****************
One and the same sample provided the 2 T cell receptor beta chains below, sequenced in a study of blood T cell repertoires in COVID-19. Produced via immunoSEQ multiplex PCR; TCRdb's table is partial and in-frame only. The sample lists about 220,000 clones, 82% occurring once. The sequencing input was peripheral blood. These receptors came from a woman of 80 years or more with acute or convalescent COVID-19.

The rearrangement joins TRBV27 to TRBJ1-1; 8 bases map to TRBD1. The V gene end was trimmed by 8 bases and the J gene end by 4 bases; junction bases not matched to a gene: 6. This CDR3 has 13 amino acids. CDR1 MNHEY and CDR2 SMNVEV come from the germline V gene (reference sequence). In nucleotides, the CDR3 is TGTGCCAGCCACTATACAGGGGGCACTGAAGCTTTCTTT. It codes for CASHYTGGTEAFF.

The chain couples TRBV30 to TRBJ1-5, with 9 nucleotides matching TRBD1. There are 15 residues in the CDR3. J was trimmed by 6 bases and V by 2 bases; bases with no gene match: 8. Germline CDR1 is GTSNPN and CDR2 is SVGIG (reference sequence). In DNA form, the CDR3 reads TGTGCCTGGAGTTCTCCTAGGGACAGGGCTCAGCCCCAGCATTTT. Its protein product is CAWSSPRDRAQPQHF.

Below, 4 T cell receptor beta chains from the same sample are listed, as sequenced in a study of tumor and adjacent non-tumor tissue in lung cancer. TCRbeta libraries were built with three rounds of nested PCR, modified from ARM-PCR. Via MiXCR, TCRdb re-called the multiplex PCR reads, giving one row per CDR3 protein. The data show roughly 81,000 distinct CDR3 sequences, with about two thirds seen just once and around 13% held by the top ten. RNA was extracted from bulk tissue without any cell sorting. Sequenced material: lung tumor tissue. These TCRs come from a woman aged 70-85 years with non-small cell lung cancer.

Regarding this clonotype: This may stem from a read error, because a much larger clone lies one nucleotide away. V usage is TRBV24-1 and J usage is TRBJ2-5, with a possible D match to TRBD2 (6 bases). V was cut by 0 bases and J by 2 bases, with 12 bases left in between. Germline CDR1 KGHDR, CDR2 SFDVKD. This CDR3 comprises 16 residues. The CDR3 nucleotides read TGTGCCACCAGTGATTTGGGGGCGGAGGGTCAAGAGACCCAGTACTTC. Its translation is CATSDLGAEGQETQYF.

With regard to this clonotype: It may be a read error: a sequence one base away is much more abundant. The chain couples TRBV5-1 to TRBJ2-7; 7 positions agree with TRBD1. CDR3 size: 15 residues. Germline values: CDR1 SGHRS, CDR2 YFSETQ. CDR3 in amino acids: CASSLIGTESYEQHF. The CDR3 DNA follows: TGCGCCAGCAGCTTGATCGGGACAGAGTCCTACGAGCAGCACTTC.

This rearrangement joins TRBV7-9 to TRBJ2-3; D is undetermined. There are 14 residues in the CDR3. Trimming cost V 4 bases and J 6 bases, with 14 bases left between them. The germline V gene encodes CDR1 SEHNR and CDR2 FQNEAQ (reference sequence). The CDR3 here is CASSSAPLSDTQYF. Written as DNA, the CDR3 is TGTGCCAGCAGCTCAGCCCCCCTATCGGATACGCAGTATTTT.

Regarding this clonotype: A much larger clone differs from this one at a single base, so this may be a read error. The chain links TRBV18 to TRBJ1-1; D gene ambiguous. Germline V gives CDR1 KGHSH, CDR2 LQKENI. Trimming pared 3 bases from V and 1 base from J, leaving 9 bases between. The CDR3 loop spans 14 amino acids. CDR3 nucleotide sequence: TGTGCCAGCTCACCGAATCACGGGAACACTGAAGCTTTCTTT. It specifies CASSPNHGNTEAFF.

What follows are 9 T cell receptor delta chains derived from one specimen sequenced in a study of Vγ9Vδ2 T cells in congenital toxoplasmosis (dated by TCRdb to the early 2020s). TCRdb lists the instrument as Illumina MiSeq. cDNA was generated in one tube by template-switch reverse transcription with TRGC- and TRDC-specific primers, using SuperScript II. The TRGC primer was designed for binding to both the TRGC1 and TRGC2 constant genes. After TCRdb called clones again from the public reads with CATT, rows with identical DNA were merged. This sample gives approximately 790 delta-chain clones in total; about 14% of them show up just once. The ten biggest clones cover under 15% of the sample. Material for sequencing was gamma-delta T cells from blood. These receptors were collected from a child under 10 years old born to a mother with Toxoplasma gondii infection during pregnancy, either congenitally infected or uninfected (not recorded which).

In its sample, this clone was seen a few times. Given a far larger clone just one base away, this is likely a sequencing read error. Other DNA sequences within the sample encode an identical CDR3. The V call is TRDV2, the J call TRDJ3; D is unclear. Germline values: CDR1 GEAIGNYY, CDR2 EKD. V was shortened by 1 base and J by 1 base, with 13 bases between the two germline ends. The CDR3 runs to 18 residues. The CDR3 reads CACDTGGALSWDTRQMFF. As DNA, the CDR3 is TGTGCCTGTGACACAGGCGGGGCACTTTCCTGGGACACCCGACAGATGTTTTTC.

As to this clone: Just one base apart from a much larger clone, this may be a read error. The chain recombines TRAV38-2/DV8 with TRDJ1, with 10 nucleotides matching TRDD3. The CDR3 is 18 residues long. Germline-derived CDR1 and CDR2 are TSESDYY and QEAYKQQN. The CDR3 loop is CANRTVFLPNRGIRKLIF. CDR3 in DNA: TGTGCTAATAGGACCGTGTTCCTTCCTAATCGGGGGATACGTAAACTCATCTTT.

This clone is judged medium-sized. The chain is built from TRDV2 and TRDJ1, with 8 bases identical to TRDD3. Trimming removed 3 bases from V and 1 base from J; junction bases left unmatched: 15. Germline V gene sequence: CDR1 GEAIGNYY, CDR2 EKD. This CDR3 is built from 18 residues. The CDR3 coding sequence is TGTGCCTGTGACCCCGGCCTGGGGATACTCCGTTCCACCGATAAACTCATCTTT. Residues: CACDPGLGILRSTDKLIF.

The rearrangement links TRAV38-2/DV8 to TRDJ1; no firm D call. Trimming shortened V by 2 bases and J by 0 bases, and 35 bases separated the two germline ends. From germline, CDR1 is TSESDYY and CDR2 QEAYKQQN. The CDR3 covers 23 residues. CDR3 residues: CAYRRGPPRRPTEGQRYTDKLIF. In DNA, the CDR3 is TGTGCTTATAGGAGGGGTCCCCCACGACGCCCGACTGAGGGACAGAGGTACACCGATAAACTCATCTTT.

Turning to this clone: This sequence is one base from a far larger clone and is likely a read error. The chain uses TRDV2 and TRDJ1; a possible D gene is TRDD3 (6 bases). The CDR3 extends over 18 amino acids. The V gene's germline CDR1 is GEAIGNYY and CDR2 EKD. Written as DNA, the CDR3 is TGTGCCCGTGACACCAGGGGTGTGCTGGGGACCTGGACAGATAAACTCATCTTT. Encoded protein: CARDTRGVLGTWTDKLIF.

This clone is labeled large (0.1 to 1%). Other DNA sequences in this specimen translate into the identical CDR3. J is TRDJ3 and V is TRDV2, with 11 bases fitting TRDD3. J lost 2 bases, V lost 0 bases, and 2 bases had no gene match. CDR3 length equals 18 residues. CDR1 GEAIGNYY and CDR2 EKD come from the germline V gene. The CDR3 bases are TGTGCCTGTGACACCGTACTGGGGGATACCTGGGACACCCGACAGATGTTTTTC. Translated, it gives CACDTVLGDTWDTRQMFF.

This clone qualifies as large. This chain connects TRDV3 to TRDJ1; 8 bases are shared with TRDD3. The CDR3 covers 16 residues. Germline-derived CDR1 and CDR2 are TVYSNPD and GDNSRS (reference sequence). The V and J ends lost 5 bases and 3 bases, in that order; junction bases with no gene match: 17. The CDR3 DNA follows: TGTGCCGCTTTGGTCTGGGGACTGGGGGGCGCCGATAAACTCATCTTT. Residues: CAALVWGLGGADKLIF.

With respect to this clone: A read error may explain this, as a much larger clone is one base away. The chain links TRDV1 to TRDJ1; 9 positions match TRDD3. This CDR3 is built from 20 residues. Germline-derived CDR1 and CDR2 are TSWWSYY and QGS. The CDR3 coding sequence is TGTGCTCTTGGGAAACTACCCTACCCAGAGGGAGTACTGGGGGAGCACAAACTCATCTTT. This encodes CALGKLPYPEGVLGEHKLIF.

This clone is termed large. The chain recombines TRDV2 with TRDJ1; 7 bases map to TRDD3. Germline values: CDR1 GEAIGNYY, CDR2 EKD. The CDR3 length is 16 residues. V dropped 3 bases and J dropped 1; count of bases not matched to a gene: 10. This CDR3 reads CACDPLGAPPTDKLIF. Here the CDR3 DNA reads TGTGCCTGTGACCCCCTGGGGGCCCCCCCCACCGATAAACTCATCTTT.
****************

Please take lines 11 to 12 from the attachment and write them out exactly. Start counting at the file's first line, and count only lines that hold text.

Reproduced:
As to this clone: Just one base apart from a much larger clone, this may be a read error. The chain recombines TRAV38-2/DV8 with TRDJ1, with 10 nucleotides matching TRDD3. The CDR3 is 18 residues long. Germline-derived CDR1 and CDR2 are TSESDYY and QEAYKQQN. The CDR3 loop is CANRTVFLPNRGIRKLIF. CDR3 in DNA: TGTGCTAATAGGACCGTGTTCCTTCCTAATCGGGGGATACGTAAACTCATCTTT.

This clone is judged medium-sized. The chain is built from TRDV2 and TRDJ1, with 8 bases identical to TRDD3. Trimming removed 3 bases from V and 1 base from J; junction bases left unmatched: 15. Germline V gene sequence: CDR1 GEAIGNYY, CDR2 EKD. This CDR3 is built from 18 residues. The CDR3 coding sequence is TGTGCCTGTGACCCCGGCCTGGGGATACTCCGTTCCACCGATAAACTCATCTTT. Residues: CACDPGLGILRSTDKLIF.